In various reports, the IPCC identified numerous and important risks for biodiversity as a result of rising ocean temperature, ocean acidification, loss of Arctic sea ice associated with climate change. Loss of ecosystems, ecosystem services and endemic species, mixing of ecosystem types and increased dominance of invasive organisms are part of these risks.
Nowadays we are well aware that life in our oceans will be severely affected, with impacts on plankton all the way up the food chain, from ecosystem-disturbing extreme weather and ocean acidification, to species migration.
At the same time, up until now, the worlds of multilateral climate change negotiations and marine biodiversity negotiations have, to a large extent, each taken their own course. Interactions between climate and biodiversity fora have been limited.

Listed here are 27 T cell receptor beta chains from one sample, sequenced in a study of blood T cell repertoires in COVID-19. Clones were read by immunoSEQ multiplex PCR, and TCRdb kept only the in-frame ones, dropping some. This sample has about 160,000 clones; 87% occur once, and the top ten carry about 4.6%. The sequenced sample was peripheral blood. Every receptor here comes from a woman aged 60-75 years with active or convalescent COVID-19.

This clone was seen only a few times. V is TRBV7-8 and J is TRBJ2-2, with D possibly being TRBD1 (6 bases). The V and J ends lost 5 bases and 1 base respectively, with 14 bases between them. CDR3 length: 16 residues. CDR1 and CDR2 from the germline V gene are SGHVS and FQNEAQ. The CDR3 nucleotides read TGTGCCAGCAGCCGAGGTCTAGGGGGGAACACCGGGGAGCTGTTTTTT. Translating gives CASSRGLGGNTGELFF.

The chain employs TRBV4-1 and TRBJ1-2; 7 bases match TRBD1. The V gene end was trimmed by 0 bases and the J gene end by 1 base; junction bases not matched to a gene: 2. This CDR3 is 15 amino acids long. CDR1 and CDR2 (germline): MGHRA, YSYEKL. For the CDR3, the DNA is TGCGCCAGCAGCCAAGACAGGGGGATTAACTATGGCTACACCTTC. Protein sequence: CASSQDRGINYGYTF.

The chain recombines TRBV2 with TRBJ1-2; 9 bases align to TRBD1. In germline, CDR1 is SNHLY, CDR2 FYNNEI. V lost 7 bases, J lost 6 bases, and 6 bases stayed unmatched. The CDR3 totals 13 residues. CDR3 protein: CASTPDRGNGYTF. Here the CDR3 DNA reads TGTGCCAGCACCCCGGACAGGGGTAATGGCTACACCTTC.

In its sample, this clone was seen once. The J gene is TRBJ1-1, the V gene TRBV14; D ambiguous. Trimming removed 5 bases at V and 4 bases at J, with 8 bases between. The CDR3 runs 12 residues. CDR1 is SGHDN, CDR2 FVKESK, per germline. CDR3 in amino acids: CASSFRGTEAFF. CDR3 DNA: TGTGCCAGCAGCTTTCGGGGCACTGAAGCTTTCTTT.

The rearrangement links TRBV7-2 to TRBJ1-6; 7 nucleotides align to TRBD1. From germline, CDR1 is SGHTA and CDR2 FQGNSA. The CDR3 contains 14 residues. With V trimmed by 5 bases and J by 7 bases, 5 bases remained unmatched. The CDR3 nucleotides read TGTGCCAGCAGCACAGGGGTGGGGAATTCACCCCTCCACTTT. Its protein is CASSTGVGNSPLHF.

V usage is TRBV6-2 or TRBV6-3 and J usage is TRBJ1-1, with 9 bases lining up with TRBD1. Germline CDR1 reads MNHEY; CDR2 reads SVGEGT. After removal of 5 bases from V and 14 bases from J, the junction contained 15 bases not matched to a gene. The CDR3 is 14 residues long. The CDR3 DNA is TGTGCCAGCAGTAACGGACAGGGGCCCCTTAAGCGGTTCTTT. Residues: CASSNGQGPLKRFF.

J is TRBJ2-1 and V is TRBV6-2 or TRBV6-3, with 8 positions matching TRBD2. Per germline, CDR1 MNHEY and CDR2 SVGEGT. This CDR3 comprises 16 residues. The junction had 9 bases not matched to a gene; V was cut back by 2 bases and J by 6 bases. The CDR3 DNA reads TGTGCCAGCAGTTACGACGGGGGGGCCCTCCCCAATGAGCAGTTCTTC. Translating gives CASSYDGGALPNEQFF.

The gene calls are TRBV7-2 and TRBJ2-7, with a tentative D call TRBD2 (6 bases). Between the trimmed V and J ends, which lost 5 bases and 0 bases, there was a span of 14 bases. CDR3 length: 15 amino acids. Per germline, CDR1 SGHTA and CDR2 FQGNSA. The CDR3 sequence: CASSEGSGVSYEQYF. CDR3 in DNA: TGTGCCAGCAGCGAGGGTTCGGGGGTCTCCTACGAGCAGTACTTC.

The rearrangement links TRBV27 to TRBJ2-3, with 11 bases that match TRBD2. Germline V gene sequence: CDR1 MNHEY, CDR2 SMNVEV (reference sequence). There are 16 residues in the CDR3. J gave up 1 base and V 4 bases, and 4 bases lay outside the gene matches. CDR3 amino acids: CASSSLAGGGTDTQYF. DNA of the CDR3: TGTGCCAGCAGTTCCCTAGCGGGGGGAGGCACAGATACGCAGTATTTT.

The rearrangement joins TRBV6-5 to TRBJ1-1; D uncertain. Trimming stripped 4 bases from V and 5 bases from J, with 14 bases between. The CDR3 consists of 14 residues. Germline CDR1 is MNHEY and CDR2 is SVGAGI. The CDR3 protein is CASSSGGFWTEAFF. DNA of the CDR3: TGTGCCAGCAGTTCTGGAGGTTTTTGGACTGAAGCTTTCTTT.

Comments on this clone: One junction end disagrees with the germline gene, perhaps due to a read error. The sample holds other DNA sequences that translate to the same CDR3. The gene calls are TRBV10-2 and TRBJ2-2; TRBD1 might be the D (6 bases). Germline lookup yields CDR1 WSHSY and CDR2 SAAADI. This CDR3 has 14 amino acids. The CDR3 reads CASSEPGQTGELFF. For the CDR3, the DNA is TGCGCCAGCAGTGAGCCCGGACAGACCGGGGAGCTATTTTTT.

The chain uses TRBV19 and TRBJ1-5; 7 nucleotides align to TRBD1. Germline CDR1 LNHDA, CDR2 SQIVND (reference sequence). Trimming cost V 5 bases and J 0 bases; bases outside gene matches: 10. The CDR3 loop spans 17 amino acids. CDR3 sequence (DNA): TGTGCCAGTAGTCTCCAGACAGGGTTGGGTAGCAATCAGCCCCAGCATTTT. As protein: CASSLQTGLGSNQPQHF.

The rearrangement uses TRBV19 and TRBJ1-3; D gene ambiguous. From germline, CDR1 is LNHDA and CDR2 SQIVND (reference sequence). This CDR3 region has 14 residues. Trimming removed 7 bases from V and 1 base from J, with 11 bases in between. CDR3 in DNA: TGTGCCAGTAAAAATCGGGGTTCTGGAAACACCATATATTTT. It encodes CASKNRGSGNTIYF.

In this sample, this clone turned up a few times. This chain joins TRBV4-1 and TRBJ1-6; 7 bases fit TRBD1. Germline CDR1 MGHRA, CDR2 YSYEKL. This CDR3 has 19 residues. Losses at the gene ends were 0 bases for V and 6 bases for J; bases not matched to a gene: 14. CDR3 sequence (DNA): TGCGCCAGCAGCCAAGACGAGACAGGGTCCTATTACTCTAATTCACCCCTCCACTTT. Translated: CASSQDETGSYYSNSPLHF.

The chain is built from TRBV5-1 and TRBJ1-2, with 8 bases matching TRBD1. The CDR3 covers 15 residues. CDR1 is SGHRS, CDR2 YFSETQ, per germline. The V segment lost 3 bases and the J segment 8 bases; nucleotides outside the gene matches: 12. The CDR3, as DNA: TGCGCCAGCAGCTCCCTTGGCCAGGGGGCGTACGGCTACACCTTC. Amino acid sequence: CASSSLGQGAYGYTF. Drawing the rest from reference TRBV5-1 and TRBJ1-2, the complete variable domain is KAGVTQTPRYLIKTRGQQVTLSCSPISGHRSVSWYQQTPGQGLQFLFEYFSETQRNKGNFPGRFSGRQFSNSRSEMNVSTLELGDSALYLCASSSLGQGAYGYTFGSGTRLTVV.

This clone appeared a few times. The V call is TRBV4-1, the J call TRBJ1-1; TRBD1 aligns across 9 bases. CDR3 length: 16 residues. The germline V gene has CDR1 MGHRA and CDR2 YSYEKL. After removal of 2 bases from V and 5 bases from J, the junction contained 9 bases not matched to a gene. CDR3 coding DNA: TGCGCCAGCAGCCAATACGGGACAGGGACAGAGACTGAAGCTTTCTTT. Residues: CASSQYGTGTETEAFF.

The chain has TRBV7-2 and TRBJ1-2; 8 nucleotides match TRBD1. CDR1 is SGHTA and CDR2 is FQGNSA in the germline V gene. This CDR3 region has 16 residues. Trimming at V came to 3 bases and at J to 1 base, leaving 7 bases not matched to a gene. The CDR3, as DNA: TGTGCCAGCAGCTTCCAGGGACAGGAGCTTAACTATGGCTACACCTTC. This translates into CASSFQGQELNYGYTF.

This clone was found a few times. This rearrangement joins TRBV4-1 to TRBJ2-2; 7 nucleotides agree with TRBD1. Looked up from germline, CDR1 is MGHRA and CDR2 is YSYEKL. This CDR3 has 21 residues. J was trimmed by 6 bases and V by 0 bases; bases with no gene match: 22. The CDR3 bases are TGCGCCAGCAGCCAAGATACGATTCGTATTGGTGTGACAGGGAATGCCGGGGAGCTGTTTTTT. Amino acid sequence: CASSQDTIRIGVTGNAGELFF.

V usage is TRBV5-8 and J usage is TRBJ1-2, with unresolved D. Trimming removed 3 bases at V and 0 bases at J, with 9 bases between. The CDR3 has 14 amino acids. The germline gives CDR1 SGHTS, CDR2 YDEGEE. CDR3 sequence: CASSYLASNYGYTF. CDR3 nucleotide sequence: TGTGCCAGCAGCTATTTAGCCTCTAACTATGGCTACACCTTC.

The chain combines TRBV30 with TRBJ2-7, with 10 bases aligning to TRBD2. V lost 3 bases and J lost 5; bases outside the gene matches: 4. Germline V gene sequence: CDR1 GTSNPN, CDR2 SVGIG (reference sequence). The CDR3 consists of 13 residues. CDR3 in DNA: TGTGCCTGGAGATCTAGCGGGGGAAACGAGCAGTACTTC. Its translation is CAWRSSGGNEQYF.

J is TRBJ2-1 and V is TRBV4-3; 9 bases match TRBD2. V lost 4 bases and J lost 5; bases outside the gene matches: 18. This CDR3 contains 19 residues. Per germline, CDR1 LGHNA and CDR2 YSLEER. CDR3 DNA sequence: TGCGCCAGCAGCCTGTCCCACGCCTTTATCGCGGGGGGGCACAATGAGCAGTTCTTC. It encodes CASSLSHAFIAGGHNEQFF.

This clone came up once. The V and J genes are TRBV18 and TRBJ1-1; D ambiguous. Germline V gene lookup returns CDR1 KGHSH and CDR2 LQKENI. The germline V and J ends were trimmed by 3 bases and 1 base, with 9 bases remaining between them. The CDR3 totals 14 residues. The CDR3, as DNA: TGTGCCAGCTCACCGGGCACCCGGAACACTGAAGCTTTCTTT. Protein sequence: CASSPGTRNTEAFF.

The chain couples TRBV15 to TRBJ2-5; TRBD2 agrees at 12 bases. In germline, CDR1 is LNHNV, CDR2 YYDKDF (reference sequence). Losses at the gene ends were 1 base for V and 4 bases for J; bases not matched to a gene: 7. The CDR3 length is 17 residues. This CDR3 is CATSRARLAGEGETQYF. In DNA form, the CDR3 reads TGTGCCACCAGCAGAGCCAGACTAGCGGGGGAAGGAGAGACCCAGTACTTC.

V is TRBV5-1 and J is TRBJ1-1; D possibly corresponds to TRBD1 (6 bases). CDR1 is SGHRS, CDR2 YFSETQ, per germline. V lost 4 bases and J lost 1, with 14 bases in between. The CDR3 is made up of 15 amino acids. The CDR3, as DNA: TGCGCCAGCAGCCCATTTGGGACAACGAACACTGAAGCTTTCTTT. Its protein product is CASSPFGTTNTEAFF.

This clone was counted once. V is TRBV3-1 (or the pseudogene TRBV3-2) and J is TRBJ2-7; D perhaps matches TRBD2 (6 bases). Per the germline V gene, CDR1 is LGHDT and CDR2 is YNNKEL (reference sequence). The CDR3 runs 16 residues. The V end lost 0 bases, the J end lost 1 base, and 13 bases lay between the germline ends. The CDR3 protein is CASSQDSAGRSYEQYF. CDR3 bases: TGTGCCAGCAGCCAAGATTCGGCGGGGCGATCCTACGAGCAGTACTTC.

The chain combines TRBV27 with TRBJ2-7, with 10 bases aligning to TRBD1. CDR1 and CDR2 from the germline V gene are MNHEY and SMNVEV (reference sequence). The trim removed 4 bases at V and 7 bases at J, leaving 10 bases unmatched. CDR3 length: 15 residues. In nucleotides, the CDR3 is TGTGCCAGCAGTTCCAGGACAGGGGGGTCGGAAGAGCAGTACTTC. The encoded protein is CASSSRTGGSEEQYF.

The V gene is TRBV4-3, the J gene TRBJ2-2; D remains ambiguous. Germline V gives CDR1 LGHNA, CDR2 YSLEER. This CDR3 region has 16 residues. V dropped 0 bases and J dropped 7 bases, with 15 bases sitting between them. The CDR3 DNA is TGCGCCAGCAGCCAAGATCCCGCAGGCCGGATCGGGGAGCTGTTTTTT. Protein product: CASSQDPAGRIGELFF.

This panel will attempt to answer the following questions:
- What is science telling us on the impacts of climate change on marine life and livelihoods of coastal communities?
- What actions and policies are being adopted at a national, regional and global level?
- How can climate change negotiations take into account ocean biodiversity and vice versa, how can ocean fora incorporate climate change considerations ?